Sex abuse across the pond

Bryan Cones| comments | Print this pagePrint | Email this pageShare
blog

The astonishing 2,600 page report documenting decades of child abuse in Catholic workhouses, schools, and reformatories in Ireland is revealing once again that the criminal mistreatment of children in Catholic institutions is a problem that extends beyond our shores. (You can read the LA Times story here.) For me, it highlights a couple of fallacies that some have used to explain away the U.S. sex abuse crisis:

1. It's an "American" problem: Obviously not, though the connection between the Irish church and the American one is interesting. American Catholicism was profoundly influenced by Irish Catholicism, and many of our clergy have been "foreign-born" Irish. I wonder how many of our clergy were formed in the Irish church culture, how many of our abusers were Irish, and of those, how many were abused themselves. These are only questions, however, not conclusions, but worth asking nonetheless.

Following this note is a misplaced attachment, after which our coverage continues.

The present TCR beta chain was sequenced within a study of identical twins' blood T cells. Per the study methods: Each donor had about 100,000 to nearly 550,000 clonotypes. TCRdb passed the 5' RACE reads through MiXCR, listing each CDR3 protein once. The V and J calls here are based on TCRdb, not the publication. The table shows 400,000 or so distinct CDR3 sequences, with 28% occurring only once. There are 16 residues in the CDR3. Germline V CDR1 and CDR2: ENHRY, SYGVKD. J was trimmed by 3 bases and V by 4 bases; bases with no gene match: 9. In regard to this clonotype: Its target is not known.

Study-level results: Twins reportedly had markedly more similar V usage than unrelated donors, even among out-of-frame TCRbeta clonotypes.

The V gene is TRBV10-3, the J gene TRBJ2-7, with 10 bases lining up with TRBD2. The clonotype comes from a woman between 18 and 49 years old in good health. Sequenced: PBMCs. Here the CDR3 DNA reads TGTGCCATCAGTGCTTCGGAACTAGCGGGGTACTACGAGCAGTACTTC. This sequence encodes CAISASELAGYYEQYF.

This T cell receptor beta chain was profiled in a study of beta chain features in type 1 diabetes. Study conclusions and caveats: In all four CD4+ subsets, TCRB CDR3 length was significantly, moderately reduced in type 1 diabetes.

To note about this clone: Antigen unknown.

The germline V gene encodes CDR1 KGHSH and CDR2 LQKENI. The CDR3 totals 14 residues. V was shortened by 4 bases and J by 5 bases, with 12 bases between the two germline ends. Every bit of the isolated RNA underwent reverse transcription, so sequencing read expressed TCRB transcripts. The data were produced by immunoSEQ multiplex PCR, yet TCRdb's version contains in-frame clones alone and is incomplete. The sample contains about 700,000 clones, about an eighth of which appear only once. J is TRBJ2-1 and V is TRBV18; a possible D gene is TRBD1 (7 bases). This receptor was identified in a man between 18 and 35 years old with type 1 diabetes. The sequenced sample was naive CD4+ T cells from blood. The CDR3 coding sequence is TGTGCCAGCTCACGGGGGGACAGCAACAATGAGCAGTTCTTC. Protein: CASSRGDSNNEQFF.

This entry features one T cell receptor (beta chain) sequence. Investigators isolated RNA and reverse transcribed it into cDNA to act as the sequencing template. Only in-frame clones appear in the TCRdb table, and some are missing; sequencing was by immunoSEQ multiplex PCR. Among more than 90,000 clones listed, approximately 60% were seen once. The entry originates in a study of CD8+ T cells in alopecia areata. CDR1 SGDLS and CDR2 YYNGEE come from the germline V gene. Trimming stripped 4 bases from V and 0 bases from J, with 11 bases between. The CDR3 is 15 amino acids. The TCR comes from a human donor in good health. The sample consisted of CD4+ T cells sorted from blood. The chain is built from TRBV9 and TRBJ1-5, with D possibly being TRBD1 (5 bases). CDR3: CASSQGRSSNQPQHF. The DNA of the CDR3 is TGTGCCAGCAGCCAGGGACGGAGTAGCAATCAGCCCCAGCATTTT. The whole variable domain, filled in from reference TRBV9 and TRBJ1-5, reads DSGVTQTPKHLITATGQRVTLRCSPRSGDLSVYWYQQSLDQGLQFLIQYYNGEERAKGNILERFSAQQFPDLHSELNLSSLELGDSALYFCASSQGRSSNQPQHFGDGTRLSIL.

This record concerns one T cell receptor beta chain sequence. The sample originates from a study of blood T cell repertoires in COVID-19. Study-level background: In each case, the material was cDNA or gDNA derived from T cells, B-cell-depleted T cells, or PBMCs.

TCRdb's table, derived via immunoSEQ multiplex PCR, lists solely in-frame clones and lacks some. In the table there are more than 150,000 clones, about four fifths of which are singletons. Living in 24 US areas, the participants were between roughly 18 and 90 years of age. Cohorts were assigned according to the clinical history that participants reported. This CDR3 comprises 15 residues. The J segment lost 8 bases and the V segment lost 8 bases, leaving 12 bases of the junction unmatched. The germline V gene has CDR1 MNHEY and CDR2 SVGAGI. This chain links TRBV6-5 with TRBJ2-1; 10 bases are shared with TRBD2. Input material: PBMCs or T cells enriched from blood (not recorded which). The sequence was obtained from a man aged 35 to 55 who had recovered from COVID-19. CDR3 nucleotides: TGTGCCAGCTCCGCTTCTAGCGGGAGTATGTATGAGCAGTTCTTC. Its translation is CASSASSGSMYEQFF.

2. Sex abuse has something to do with "laxity" after Vatican II: The Irish report documents cases that go back to the 1930s and continue into the 1990s. Just as in the U.S., a great many of the abusers were either vowed or ordained well before the reforms of Vatican II affected seminaries, changes that didn't occur until at least the mid-1970s.

3. Sex abuse can be blamed on gay clergy/religious: The fact that abuse was also widespread among religious women--primarily physical abuse in this case--points to the power dimension of the abuse and its systemic quality. In other words, once this kind of disciplinary behavior is tolerated, it becomes part of the system and can escalate. It's true that sexual humiliation was used more often in the boys' schools, but I'd argue this is more an issue of males exerting power over males in a single-sex context (like a prison). We may be talking about same-sex abuse and rape, but that doesn't mean we're talking about homosexuality.

Of course, unpacking the whys and wherefores isn't as important as support of the victims and another community examination of conscience about how such incomprehesibly evil and utterly inexcusable behavior was allowed to flourish among the people of God.